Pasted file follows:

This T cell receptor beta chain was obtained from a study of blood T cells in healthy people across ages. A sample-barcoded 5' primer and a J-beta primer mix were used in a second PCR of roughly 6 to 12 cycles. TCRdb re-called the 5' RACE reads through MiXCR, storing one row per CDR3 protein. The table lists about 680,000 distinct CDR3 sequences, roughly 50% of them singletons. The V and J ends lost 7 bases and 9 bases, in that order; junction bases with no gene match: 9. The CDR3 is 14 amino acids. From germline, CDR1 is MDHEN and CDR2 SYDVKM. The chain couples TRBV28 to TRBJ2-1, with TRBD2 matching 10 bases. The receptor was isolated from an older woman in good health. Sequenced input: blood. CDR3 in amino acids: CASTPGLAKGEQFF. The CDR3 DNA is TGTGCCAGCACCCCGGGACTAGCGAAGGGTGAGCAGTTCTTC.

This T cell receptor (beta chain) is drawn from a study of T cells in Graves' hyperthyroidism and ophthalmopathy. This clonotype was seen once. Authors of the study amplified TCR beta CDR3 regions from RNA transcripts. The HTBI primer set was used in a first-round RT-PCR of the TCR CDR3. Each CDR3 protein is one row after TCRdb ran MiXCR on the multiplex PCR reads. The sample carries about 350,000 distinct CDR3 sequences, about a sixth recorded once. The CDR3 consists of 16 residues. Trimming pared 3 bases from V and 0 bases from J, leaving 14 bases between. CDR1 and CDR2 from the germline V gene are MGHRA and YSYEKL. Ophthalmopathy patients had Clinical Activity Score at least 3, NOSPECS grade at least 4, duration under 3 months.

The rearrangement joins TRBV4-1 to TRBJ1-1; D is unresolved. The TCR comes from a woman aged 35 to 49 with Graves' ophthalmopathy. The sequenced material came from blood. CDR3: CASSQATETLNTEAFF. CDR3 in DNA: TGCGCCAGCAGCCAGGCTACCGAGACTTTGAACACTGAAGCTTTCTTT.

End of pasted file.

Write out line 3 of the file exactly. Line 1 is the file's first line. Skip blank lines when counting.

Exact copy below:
The rearrangement joins TRBV4-1 to TRBJ1-1; D is unresolved. The TCR comes from a woman aged 35 to 49 with Graves' ophthalmopathy. The sequenced material came from blood. CDR3: CASSQATETLNTEAFF. CDR3 in DNA: TGCGCCAGCAGCCAGGCTACCGAGACTTTGAACACTGAAGCTTTCTTT.